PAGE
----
Ridgefield HS softball coach following in her late father’s footsteps
RIDGEFIELD, Wash. (KPTV) - In this High School Spotlight, FOX 12 highlights a coaching legacy at Ridgefield High School that has been planted from dad to daughter.
Kelsey Anchors is in her fourth year as head coach of the Spudders softball program which her dad, Dusty, helped get back on track.
“When she came in, we all Googled her and looked things up, and I would talk to my parents and be like, ‘I am going to listen to every single word she says, she knows what she’s talking about,’” Ridgefield High School senior Madeline Smith said.
The youngest of Dusty’s four kids, Anchors starred at Olympic High School in Bremerton, Wash. before becoming a four-year starter in centerfield at Oklahoma State University. She then bucked the system herself by becoming the first woman to lead a boys’ varsity baseball program at North Valley High School in Grants Pass.
“I went into it wanting to coach athletes and that’s what I did,” Anchors said.
Anchors’ baseball coaching life was put on hold to move closer to family in her father’s final days.
“I felt like it was maybe a little too close to home, taking over so quickly for... it was his dream for me to come in here and takeover the program, but I wanted it to be my dream too, in wanting to do something for myself,” Anchors said. “I didn’t want it to just be something like, ‘yeah, ok, dad. I’ll take over.’”
FOX 12 interviewed Dusty in 2018 while leading Ridgefield to a second straight 2A Greater St. Helens League Title and back-to-back state tournament appearances. The Army veteran, who was exposed to Agent Orange in Vietnam, was given six months to live with a terminal heart failure diagnosis after battling various cancers for decades.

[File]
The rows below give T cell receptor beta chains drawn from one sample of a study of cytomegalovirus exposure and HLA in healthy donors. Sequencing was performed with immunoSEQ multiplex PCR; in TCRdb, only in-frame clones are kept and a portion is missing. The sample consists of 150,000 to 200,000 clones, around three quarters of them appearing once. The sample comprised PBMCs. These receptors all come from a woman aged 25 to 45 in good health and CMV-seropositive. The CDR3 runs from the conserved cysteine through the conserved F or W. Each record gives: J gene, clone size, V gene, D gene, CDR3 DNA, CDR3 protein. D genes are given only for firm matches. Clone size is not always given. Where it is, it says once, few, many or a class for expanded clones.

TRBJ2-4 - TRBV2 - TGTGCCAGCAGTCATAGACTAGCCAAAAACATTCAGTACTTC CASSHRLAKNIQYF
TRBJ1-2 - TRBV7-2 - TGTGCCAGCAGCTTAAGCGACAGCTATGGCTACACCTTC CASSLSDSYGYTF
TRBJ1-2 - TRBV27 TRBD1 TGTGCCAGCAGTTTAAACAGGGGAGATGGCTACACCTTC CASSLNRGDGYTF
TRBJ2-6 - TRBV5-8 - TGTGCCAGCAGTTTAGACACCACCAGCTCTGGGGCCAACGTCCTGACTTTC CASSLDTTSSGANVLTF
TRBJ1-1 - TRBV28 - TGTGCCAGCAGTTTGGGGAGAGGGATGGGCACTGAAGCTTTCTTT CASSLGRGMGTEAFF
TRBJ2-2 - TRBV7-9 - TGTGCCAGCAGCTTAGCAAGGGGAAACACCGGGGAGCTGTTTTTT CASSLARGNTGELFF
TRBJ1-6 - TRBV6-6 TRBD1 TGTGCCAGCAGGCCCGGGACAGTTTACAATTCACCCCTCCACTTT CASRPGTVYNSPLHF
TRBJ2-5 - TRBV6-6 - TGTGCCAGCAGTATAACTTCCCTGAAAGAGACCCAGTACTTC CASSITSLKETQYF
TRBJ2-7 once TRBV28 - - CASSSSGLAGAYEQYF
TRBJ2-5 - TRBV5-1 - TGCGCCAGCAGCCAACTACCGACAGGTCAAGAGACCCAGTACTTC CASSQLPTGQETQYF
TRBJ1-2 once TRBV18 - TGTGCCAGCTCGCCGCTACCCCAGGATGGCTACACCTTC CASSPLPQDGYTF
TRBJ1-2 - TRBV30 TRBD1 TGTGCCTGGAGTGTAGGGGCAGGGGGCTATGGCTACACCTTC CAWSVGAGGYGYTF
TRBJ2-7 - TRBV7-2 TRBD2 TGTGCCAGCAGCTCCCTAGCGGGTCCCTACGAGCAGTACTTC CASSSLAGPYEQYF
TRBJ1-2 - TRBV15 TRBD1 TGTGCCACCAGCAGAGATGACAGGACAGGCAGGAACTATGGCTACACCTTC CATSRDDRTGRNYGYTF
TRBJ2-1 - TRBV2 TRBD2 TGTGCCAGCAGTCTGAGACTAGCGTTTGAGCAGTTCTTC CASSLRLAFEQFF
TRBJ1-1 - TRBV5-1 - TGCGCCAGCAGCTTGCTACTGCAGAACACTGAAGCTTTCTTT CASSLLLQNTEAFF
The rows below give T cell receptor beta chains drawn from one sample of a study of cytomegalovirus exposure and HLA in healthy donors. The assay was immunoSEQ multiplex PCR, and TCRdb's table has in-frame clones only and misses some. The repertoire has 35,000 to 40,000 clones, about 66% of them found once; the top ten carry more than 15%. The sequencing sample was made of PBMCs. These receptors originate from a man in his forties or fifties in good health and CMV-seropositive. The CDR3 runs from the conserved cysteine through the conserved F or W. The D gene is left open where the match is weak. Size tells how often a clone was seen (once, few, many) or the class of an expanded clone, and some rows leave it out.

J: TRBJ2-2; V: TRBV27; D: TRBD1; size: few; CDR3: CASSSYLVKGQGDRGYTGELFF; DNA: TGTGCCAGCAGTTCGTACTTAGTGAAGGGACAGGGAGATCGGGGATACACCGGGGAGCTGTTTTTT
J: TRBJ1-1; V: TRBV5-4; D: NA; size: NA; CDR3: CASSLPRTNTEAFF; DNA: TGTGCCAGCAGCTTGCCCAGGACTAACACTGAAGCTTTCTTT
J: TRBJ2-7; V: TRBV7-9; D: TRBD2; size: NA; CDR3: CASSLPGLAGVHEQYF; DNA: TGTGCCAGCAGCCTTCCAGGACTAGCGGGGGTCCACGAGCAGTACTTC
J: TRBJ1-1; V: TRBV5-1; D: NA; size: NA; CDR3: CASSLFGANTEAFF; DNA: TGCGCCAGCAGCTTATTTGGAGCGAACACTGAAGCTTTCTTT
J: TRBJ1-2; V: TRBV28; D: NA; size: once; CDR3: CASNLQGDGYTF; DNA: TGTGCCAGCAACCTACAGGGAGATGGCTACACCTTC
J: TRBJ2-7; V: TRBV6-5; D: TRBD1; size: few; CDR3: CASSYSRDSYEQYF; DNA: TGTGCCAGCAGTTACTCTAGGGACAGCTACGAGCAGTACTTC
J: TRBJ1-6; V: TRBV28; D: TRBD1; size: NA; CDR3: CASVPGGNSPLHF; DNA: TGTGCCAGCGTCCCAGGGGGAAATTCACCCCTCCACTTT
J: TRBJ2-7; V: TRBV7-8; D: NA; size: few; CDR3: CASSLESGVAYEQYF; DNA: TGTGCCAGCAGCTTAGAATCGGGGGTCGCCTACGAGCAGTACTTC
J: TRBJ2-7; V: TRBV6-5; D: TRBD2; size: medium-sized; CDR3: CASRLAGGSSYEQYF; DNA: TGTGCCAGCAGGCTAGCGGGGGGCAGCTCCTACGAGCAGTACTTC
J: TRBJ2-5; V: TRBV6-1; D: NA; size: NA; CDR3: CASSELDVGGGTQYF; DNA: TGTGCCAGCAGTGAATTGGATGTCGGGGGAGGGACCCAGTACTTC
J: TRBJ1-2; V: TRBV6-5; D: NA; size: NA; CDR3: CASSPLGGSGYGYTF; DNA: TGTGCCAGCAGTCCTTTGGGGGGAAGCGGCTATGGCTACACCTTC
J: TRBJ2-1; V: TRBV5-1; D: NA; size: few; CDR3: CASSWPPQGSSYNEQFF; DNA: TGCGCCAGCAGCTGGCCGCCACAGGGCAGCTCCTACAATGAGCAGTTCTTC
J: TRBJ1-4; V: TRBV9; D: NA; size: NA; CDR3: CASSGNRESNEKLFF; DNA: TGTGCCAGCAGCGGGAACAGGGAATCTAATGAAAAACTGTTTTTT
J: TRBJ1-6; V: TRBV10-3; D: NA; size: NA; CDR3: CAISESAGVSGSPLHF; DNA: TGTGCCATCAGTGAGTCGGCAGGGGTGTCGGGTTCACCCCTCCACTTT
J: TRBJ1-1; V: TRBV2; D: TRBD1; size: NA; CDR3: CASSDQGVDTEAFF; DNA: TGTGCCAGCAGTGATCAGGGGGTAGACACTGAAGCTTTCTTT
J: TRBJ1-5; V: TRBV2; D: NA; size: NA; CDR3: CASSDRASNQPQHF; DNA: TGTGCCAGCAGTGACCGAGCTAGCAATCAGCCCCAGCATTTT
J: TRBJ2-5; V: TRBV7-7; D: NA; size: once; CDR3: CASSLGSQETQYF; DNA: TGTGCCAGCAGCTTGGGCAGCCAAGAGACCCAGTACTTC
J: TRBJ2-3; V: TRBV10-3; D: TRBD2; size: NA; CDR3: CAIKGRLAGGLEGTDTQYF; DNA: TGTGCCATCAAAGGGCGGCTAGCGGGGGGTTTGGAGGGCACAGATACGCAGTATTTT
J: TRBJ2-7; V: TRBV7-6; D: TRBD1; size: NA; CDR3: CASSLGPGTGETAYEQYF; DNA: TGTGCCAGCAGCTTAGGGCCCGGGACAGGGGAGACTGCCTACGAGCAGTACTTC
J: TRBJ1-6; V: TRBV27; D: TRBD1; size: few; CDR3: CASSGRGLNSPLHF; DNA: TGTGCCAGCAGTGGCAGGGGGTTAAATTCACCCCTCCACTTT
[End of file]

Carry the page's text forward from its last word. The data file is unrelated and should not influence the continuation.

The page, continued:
Dusty passed away at the age of 68 on May 15, 2019.
“Grief is funny, it comes in waves. The first year, obviously, was the toughest and having those things with the wins here, making it to state, and the one person that you want isn’t there... but these girls, they make it easier. They make it enjoyable,” Anchors said.
Enjoy every moment - that was a “Dusty-ism.”
“After my dad passed, there was always this hummingbird that came around that kind of showed its face at my sister’s house and we always made a joke, ‘Oh, dady is coming to check in,’” she said while showing a tattoo of family birth flowers with a hummingbird on her father’s flower. “There are little things that I find in the game that I can kind of look back and relate to that he’s out there having the best seat in town and just watching over all of us.”
It is a game, and Anchors makes sure the Spudders lead the league in laughter.
“We’re always dancing, practices are always fun,” said senior Mallory Vancleave. “We look forward to it. Roll Spuds!”
Phrases her dad pioneered, like “All gas, no breaks” and “Free bird,” line the dugout. Anchors and her assistant, Greg Ferguson, who coached with Dusty, have “Free Bird” forever inked on their arms.
“I am going to hold something with these girls for the rest of my life and this tattoo is one of them, and if I keep talking about it, I am probably going to get emotional now, so I am just not going to talk about it anymore,” laughed Anchors.
No need to talk, Anchors walks the walk.
“Finally hearing that it’s not Dusty’s team, it’s my team now and with this senior class, it’s the greatest feeling to see kids grow from being a freshman to a senior and the strides with them all now going to college to play ball, that’s what I enjoy,” she said. “It’s passing my passion of softball to them, I mean, they already have it but just a little bit more oomph for them to get there.”
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